Tuesday, July 31, 2007

Michael Dumanis - My Soviet Union

Michael Dumanis

There comes the point
in every story
when I panic,

there comes this panic,
I catch myself clutching
a wrench at a Wal-Mart,

a wren in a field,
clutching a wrist
near a radio tower,

or someone’s key
I had not been aware of,
turning the knob

of a make-believe door.
Body the contour
of jazz in a speakeasy,

body the texture
of gaps in a gangway,
why I keep letting

you down is beyond me.
I’ve taken pains.
Practiced synchronized breathing.

Counted past ten.
Talked with zeal about things.
Even summoned the nerve

to look fetching in amber.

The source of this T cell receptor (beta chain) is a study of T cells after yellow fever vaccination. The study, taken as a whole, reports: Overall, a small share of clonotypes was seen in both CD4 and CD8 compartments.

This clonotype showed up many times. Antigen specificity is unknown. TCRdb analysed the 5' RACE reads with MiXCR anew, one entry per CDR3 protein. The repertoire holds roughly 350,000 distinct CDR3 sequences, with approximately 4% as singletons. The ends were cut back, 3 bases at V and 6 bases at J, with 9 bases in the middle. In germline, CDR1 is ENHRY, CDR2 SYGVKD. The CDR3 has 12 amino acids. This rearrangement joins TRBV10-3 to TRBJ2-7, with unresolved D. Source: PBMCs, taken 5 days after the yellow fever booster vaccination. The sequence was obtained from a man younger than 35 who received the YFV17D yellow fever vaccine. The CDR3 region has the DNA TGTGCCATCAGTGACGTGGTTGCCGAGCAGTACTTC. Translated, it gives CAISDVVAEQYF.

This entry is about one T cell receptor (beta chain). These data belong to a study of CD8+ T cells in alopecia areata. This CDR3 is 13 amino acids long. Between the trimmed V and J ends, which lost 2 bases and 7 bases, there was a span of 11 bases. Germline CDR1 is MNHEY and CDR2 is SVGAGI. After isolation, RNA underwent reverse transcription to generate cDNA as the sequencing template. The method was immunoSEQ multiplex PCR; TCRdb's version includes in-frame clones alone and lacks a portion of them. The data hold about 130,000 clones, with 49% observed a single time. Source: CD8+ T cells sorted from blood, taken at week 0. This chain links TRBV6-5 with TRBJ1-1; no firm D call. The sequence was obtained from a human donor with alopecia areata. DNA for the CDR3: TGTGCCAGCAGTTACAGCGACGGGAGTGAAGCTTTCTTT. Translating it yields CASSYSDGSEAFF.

But can’t get past
that which rattles inside me.

Try to think back:
was I going
to flash you or juggle.

Or was there a story
I needed to tell you.
Was it important.

Could it have swayed you.
I meant to give objects
totemic significance,

refer to a childhood,
invoke certain towns.
And would I have broken

one heart or another.
It was the story of my life,
it would have started

with the note la,
then a couple of llamas.
Sometimes, a window fan

would, in it, pass for an eye.
Trust me,
it would have been riveting.

- - -

Michael Dumanis’s My Soviet Union is relentless. It has the sort of obsessive energy that I admire, feeling more forged than constructed. Smelted, not carved. Anyway, it’s a swinging for the fence book, and I’m enjoying that.

The book reminds me, more in its power than in its voice, a bit of Mark Strand. Or am I imagining that?

I’ll take it with me on a trip tomorrow, and re-read it. I’ll think about it some.